Starbucks' New Logo: A Risky Move
9:35 AM Friday January 7, 2011
by Nigel Hollis |
2010 was the year that proved that logo change is not always for the better. Gap got taken to the cleaners when it updated its branding and Tropicana came a cropper when it removed the iconic orange and straw from its packaging. Perhaps with these debacles in mind, Starbucks waited until 2011 to unveilits new face. By going with a minimalist approach, eliminating all words (the old logo said "Starbucks Coffee") and playing up the siren figure, the company appears to be pulling an Apple. But given a fundamental difference between the two, the new Starbucks logo could turn out to be a lemon.
At Apple, January 9th 2007 marked the end of an era when Steve Jobs announced that the word "Computers" was being dropped from the company's title. That change acknowledged the reality of Apple's evolution. As Jobs pointed out in hisMacworld keynote, of the four brands shown onscreen — Mac, iPod, AppleTV, and the new iPhone — only one was a computer. As for the logo, by then the monochromatic Apple was instantly recognizable with or without the Apple name.
Starbucks, too, has a highly recognizable image in its siren. But consider the difference between Apple's and Starbucks' situations. At the point of its rebranding, Apple had already proved to its customers that it stood for more than just computers. By contrast, Starbucks is dropping the word coffee in anticipation of venturing into new territory. In his January 5th 2011 post on the Starbucks blog, CEO Howard Schultz openly admits that the new design, while harking back to the brand's heritage, is intended to "give us the freedom and flexibility to explore innovations and new channels of distribution." He states that the Starbucks evolution will begin this Spring.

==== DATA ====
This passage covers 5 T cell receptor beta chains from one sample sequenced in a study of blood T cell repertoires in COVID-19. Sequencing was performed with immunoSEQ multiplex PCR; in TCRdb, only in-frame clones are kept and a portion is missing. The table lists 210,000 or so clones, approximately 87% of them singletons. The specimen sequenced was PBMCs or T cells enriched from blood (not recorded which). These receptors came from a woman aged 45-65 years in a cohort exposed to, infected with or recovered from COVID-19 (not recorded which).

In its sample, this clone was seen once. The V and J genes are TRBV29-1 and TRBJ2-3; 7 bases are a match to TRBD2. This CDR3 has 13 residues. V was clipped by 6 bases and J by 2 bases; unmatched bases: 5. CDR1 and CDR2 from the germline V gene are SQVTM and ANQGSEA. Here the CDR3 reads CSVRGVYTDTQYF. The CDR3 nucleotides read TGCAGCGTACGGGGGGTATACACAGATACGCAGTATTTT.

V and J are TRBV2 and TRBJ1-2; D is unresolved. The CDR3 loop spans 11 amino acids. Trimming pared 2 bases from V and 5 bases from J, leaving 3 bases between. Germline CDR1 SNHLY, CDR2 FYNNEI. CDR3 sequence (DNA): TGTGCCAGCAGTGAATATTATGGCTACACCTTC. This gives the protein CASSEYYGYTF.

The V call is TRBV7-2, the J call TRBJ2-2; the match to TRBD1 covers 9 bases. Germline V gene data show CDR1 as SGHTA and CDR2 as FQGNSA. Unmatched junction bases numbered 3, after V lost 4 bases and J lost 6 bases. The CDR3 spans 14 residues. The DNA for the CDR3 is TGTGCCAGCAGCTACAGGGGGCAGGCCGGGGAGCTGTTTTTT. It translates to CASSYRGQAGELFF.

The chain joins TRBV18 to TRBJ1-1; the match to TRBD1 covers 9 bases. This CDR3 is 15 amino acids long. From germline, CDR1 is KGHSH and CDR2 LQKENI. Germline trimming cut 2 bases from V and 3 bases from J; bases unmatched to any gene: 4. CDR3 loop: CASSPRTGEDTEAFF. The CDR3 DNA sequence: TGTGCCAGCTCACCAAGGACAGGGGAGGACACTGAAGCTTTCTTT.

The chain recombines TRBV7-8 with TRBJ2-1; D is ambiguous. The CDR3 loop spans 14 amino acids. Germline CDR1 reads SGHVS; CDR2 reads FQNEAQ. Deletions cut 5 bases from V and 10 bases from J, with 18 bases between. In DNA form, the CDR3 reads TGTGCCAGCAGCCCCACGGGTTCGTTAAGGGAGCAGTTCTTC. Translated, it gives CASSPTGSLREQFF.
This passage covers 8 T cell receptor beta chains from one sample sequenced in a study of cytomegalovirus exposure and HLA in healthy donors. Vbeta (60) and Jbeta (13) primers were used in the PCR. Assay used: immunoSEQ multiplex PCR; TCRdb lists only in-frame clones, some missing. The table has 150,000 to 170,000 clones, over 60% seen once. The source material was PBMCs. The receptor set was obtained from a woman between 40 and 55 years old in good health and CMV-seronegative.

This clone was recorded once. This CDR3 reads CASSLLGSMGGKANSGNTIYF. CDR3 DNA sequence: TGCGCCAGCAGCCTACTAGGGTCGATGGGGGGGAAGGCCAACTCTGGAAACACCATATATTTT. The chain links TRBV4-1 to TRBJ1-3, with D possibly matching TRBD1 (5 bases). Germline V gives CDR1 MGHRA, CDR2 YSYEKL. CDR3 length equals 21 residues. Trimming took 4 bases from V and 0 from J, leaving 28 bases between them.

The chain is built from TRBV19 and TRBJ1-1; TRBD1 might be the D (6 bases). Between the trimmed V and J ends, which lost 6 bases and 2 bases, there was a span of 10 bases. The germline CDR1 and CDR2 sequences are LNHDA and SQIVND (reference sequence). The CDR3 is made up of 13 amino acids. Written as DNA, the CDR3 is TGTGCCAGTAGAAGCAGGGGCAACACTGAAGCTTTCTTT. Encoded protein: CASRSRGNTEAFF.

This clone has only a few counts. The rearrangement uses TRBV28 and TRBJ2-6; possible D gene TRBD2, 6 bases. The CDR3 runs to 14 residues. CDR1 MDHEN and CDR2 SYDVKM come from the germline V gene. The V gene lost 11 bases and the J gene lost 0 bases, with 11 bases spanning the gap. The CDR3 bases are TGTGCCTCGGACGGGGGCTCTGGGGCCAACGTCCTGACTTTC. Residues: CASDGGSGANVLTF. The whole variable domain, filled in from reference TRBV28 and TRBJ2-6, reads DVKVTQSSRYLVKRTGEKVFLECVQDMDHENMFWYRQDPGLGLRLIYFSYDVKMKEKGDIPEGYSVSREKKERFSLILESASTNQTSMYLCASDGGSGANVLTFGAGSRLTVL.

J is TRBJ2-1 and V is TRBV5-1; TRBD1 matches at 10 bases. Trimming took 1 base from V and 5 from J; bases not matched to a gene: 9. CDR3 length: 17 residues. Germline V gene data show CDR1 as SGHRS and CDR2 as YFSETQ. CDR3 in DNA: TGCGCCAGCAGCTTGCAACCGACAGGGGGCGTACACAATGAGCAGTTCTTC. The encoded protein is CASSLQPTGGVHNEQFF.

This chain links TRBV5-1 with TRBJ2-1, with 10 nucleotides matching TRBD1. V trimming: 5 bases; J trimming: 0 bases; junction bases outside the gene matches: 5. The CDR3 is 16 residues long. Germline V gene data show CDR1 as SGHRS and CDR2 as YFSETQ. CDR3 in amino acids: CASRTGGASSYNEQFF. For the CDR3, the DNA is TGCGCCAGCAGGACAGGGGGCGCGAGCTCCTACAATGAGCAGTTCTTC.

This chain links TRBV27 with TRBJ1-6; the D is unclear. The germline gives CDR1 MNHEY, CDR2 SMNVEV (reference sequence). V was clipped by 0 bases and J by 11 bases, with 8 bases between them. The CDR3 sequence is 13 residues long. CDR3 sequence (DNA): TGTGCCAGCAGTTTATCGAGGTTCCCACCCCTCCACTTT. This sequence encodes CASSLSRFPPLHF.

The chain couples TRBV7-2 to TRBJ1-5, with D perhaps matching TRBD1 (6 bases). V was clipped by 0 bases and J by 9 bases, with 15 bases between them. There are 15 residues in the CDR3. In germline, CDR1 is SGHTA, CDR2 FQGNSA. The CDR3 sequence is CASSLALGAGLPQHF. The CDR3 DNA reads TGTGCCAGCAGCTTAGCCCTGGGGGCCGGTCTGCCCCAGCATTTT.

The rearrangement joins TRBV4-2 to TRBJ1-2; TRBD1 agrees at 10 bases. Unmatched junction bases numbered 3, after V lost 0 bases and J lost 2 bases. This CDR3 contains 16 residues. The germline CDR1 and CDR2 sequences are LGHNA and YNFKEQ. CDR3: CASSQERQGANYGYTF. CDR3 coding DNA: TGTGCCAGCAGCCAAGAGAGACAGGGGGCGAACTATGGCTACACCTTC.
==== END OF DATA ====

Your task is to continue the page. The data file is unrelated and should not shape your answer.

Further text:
It's easy to see how, from a corporate viewpoint, leading with the logo makes eminent sense. If you intend to invest heavily in offerings outside the coffee category then removing the word "coffee" is logical. For that matter, if coffee is no longer to be the core of the brand, it's logical to remove the word "Starbucks" given how synonymous it has become with coffee.
But therein lies the risk. If the name "Starbucks" is so strongly associated with coffee that you have to remove the name in order to launch another product, does that not suggest that the corporate strategy is out of synch with customer understanding?
To be sure, if before the launch of the iPod you had asked people what Apple's brand stood for, many would have said "computers." It is only now that people perceive that it isn't computers, or even iPods, iPhones, or iPads. The Apple brand has freed itself from product category ties and has become a shortcut to positive brand associations: leading-edge technology, cool design, simple to use. Likewise, looking toward Schultz's promised evolution, I am sure that Starbucks' logo designers intend it to transcend product and signal all those "third place" feelings of connectedness, comfort, and reliable quality.
Perhaps the public will follow them to that place eventually. But the chances are lower since, by announcing the logo change without a track record of out-of-the-category innovation, Schultz is promoting a corporate strategy, not acknowledging a customer reality.